Anonymous said...

Colby is looking so great!!! Thank you for sharing your story with us. I get up every morning and get on the blog, to see how little Colby is doing, and see how you and Tracey are. I also check it through out the day to see if there was another update. Some of the things Colby is going through, reminds us of when Maleia was in the NICU. We hope we can give some words of wisdom or support, during Colby's NICU stay. You and your family are in our prayers!!!

Jamie, Jordan, and Maleia

Anonymous said...

I "met" you on myspace in a group and have followed your story since the day I read about PROM...I had just found out I was expecting twins and now that I have gone into early labor have had procedures to put off labor and am on nearly total bedrest I follow your story closer. I am a quiet listener and I take it all in! Fact of the matter is, you inspire me to remain hopeful and to have faith that things will be okay...hard maybe harder than I can wrap my brain around but we will get there...things will be okay and sometimes your blog is the only thing that reminds me of that! Thanks soooo much for writing your blog I appreciate it more than my words can express!

keep up the hard work and thanks again for sharing your story


Scott said...

Hello Melanie,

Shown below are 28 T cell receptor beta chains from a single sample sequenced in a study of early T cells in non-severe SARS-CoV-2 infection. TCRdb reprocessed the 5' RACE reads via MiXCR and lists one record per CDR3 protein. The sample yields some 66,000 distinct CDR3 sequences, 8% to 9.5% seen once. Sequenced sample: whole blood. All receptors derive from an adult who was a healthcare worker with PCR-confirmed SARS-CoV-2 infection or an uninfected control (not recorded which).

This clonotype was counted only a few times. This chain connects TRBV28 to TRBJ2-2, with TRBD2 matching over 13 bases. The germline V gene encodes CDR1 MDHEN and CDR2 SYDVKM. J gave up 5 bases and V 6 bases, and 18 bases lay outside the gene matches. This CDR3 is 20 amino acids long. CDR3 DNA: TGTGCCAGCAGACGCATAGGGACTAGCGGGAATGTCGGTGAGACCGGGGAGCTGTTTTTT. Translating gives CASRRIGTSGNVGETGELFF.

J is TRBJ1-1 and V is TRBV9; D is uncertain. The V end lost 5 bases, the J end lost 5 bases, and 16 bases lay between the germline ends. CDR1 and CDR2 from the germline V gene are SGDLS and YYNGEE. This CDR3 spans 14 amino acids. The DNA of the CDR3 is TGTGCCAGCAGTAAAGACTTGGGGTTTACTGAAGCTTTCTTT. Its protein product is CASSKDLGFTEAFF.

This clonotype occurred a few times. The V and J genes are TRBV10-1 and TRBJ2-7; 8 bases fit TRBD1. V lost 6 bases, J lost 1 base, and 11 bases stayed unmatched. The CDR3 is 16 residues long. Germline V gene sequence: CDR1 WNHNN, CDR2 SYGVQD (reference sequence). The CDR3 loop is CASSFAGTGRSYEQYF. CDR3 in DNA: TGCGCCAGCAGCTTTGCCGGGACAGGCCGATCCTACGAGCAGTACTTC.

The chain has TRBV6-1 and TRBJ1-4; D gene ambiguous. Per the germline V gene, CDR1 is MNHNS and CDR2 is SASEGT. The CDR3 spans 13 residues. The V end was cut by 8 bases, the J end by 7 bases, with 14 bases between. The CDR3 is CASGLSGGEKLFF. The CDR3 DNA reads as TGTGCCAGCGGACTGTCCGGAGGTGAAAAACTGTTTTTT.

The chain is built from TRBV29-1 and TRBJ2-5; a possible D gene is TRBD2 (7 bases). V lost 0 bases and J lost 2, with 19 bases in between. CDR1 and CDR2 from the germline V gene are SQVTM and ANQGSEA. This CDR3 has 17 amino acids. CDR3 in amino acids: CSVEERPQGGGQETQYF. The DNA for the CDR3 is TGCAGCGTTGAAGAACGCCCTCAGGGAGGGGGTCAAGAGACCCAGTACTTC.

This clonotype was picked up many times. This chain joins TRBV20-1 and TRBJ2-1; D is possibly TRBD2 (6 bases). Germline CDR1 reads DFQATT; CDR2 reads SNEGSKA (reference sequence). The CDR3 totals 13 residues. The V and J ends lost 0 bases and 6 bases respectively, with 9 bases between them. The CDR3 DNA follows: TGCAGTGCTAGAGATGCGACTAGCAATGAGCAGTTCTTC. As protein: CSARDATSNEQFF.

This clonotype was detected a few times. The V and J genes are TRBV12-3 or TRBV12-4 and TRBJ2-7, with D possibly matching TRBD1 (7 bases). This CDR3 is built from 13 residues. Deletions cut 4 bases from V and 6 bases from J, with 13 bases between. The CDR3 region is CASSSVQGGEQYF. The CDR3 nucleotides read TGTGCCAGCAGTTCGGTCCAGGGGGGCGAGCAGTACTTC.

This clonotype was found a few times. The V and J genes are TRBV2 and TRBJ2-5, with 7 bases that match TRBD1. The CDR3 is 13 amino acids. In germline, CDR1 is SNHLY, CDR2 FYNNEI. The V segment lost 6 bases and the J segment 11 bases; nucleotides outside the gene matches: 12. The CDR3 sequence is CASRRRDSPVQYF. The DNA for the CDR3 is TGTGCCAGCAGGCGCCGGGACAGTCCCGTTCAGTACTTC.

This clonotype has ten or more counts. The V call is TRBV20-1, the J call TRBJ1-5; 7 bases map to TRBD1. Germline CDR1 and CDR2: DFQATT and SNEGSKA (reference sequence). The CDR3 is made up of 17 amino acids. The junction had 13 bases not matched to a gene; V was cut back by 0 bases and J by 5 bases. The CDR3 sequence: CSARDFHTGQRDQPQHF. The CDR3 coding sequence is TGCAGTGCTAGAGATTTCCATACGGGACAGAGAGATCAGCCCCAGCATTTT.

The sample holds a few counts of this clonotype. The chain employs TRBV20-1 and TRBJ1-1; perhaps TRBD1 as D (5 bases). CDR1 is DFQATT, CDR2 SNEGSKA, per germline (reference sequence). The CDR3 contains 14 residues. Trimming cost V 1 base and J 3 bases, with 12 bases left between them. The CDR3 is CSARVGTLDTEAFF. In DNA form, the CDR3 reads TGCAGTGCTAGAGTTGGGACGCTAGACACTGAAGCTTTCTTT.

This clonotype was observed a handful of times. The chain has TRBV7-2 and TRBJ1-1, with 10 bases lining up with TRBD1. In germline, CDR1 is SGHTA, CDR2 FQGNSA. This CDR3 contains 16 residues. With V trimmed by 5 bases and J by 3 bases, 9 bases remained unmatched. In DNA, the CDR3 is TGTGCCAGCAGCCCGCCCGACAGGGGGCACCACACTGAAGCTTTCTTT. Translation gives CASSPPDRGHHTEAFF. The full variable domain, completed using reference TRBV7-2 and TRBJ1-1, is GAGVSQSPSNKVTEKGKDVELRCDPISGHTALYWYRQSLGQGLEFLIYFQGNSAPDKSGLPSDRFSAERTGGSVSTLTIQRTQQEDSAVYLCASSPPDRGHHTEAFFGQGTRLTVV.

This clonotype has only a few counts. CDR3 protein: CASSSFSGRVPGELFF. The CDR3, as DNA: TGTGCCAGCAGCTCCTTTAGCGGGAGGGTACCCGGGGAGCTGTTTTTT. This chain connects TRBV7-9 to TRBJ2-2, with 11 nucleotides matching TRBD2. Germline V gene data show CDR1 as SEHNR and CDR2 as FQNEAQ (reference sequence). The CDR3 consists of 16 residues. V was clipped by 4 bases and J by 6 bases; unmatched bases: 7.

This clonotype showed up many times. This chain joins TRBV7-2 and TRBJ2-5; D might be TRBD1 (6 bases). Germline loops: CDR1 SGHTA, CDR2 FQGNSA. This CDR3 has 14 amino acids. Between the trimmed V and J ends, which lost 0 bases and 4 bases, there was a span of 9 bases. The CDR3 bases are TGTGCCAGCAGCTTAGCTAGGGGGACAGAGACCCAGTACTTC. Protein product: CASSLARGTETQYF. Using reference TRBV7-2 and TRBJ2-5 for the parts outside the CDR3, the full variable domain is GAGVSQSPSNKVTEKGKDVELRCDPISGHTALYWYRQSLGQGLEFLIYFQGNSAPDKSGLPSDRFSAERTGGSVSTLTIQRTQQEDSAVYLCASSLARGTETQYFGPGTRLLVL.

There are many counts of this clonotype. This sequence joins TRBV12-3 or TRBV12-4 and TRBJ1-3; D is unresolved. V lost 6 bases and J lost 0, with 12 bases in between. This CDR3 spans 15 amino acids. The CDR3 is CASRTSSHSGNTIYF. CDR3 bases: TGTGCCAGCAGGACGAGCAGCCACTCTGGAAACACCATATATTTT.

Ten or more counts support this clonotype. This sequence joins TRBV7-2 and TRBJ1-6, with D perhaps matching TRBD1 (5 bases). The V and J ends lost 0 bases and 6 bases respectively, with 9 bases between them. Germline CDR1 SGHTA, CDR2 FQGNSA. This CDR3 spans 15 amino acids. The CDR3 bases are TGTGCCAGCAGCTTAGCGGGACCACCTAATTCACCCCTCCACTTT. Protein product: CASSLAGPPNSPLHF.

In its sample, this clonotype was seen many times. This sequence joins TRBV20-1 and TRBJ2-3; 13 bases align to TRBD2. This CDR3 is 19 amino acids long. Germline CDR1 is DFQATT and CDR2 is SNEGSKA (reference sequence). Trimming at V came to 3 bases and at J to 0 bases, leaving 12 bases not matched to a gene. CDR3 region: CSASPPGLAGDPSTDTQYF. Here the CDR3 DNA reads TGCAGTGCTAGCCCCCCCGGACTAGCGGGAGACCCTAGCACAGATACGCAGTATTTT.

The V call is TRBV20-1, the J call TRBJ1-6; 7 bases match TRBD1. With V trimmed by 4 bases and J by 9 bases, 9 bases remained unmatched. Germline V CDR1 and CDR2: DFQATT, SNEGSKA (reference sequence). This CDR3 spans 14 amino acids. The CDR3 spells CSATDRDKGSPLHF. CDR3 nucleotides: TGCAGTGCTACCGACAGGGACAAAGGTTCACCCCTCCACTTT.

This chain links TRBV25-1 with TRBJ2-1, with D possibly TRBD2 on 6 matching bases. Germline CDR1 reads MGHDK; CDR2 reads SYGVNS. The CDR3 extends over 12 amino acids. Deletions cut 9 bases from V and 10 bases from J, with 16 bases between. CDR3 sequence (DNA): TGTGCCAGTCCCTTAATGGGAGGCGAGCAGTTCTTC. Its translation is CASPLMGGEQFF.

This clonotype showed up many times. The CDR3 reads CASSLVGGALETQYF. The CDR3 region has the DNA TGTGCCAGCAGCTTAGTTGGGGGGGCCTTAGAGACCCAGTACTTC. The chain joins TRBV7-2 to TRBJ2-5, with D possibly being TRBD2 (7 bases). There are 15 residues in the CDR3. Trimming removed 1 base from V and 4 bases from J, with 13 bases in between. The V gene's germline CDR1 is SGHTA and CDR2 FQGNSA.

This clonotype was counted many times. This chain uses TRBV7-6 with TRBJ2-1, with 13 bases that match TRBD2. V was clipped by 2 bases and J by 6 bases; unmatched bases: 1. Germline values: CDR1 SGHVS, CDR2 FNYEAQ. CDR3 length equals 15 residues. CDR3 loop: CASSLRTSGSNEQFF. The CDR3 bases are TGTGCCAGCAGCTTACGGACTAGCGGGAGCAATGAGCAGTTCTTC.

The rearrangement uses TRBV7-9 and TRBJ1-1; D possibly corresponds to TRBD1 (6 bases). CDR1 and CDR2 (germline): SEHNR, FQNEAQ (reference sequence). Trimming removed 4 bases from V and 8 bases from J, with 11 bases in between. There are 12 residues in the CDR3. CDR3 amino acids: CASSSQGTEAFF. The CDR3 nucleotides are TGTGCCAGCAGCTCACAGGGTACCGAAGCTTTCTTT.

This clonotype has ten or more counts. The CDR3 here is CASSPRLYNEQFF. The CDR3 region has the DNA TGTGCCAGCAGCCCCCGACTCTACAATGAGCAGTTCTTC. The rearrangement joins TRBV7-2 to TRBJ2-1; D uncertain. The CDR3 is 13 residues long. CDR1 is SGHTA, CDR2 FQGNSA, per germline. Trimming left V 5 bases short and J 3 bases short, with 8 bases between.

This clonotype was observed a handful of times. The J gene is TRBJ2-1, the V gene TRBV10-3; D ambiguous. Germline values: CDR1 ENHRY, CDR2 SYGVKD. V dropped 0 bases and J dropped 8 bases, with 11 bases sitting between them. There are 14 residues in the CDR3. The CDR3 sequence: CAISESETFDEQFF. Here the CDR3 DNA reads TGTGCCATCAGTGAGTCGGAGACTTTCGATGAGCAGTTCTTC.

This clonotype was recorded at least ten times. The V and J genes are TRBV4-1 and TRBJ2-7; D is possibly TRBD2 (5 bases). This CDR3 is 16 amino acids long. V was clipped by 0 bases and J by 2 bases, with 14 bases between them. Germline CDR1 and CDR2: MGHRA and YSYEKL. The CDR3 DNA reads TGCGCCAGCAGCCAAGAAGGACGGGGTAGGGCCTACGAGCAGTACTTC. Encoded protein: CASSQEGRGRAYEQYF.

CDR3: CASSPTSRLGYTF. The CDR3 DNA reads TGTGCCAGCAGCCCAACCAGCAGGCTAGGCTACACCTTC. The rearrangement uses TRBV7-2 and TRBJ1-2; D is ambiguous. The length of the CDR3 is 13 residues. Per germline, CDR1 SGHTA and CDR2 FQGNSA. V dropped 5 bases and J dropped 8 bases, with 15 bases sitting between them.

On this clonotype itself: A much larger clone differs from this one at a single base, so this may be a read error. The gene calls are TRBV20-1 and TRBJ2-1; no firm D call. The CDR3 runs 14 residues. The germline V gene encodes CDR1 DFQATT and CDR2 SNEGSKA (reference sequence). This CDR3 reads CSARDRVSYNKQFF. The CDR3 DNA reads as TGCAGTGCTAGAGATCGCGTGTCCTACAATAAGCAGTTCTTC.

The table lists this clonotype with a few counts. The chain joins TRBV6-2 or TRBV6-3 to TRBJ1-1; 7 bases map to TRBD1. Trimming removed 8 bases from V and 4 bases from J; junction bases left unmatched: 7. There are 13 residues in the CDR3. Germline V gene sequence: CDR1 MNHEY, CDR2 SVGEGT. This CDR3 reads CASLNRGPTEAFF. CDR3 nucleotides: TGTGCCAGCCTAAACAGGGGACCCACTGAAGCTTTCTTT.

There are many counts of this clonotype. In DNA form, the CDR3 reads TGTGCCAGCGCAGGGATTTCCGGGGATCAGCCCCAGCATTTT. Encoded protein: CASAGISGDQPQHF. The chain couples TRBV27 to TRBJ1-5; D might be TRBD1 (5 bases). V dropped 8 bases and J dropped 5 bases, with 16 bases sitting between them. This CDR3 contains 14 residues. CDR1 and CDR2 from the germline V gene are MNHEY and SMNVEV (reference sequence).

First and foremost, our thoughts are with you and your family and I hope this message finds you having a good day today! Know that you’re not alone. Know that this does happen to many people and technology and medical advances and all they can do for preemies now are just amazing!
If you feel comfortable, please send me an e-mail: I would like to be in contact with you. I’m certainly no doctor, but Tracey and I have been through a lot and I would love to be there for you in whatever way we can, if nothing more than to be able to sympathize with your current situation.
I hope you’re having a good day today and that I hear from you soon.

Cynthia said...

I just wanted to comment that we had the same thing happen to us one day in the UConn NICU! They moved our daughter during the overnight shift and didn't want to call us at 3 am to tell us. I walked in, saw the empty area and panicked!! Basically she was right behind me - whew.
Also, the blog is something you are going to read and re-read a thousand times. It relays information, it is cathartic and, eventually it will become the best scrapbook you could give to your son. I think even when no one visits mine anymore I'll keep typing just so the children will be able to read it when they're older and see how much they're loved!